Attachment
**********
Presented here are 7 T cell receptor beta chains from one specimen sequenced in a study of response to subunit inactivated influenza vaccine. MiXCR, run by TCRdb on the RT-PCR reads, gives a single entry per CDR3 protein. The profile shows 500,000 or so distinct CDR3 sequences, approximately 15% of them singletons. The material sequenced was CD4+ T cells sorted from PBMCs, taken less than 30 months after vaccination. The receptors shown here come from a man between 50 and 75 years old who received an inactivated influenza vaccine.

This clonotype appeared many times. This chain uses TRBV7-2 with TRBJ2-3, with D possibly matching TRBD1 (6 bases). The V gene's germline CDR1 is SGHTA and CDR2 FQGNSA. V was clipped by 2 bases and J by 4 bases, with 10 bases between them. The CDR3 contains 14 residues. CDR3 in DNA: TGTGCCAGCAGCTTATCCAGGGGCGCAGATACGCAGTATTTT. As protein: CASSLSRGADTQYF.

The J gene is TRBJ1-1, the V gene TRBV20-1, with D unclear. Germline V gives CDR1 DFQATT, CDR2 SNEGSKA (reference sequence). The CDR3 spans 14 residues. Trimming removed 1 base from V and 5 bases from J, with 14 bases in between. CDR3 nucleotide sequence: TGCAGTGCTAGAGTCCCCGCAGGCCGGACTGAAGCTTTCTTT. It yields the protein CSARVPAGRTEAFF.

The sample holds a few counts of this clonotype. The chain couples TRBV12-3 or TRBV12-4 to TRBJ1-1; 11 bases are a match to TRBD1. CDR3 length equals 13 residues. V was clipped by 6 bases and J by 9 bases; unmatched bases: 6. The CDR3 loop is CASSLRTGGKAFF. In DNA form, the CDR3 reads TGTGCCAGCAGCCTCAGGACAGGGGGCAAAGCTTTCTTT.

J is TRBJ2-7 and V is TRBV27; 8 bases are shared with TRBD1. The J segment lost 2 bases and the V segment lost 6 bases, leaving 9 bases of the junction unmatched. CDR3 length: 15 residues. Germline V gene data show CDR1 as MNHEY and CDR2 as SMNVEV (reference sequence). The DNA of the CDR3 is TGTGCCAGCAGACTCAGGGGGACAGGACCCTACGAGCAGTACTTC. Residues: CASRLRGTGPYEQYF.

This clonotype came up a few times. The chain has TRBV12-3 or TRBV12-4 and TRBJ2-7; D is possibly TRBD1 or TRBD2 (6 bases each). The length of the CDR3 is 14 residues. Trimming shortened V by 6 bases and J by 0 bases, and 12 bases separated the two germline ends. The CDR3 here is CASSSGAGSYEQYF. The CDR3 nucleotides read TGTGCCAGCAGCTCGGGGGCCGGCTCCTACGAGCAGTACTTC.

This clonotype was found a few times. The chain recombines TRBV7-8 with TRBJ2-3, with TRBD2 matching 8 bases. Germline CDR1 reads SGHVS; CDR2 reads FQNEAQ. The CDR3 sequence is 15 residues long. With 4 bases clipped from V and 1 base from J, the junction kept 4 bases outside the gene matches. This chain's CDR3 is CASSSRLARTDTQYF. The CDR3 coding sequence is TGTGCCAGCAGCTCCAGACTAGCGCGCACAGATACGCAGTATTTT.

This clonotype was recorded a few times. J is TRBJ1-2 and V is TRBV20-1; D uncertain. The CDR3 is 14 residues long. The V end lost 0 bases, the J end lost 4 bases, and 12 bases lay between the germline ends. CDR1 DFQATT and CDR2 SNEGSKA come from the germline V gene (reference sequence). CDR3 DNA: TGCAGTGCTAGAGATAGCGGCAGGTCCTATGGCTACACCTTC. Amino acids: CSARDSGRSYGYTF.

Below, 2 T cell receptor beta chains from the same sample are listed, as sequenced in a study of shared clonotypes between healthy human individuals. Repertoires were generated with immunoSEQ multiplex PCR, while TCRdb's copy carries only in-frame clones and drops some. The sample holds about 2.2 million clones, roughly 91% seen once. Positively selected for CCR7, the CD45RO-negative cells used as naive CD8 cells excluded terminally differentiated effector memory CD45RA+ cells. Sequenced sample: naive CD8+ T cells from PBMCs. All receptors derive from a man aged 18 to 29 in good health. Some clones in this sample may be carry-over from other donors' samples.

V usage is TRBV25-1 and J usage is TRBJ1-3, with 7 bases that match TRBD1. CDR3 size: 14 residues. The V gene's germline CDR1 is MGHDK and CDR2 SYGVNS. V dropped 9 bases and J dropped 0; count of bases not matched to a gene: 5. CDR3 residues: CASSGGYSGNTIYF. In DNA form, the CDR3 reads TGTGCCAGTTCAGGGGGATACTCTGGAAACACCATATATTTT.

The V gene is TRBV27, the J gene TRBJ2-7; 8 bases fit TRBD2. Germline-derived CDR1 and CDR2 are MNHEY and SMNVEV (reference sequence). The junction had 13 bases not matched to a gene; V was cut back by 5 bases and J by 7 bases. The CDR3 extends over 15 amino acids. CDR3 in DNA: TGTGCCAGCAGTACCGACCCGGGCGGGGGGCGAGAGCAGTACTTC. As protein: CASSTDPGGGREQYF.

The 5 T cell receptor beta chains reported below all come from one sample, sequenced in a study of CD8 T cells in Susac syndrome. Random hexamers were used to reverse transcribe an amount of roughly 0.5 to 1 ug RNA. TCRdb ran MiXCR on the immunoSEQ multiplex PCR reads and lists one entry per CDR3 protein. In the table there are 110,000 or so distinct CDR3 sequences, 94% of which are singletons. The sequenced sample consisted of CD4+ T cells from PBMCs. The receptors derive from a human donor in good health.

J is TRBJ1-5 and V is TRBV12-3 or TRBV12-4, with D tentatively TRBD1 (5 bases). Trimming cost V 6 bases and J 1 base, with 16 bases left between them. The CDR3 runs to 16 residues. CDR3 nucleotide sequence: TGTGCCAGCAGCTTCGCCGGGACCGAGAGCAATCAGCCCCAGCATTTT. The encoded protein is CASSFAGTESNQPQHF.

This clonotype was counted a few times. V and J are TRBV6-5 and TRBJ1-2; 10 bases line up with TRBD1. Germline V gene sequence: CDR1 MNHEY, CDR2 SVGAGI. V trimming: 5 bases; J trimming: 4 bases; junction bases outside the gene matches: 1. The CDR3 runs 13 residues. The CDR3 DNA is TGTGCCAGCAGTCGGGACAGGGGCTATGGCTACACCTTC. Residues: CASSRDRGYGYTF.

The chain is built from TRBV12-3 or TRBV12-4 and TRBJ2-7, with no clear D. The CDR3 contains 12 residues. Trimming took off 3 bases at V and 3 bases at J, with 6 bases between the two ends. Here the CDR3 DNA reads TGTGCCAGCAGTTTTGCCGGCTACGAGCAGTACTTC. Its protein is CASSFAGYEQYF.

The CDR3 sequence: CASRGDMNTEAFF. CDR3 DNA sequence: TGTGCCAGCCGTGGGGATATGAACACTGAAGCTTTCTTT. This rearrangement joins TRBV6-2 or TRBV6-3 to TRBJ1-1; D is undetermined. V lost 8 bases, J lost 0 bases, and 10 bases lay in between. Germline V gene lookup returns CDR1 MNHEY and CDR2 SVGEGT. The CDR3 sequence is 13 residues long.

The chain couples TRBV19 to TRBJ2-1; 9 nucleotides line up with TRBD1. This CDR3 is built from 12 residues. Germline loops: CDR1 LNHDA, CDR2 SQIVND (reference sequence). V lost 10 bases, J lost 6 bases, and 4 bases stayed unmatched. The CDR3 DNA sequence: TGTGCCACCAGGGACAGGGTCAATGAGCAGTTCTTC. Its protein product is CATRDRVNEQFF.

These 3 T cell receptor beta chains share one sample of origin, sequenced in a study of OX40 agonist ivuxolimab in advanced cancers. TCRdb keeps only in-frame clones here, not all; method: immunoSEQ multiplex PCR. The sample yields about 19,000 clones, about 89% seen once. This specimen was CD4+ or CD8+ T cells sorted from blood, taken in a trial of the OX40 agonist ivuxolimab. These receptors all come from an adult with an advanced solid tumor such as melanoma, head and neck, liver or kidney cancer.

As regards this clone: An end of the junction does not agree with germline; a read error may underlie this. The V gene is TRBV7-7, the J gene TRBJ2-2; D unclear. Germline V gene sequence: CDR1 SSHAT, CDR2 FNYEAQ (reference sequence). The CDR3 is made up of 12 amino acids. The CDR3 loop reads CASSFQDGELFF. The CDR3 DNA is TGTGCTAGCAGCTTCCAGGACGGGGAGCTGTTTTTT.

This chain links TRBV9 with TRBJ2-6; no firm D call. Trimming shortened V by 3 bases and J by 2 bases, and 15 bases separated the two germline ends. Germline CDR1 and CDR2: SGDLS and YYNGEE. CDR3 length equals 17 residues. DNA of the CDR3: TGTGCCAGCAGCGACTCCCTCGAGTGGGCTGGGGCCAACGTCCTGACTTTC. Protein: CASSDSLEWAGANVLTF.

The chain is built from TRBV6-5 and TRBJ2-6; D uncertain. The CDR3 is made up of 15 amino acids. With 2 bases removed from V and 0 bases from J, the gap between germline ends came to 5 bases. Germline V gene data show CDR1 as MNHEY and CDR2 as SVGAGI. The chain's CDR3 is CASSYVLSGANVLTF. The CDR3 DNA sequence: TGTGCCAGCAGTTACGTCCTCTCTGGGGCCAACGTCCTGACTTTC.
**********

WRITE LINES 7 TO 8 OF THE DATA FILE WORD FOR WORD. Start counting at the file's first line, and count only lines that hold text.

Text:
This clonotype was found a few times. The chain recombines TRBV7-8 with TRBJ2-3, with TRBD2 matching 8 bases. Germline CDR1 reads SGHVS; CDR2 reads FQNEAQ. The CDR3 sequence is 15 residues long. With 4 bases clipped from V and 1 base from J, the junction kept 4 bases outside the gene matches. This chain's CDR3 is CASSSRLARTDTQYF. The CDR3 coding sequence is TGTGCCAGCAGCTCCAGACTAGCGCGCACAGATACGCAGTATTTT.

This clonotype was recorded a few times. J is TRBJ1-2 and V is TRBV20-1; D uncertain. The CDR3 is 14 residues long. The V end lost 0 bases, the J end lost 4 bases, and 12 bases lay between the germline ends. CDR1 DFQATT and CDR2 SNEGSKA come from the germline V gene (reference sequence). CDR3 DNA: TGCAGTGCTAGAGATAGCGGCAGGTCCTATGGCTACACCTTC. Amino acids: CSARDSGRSYGYTF.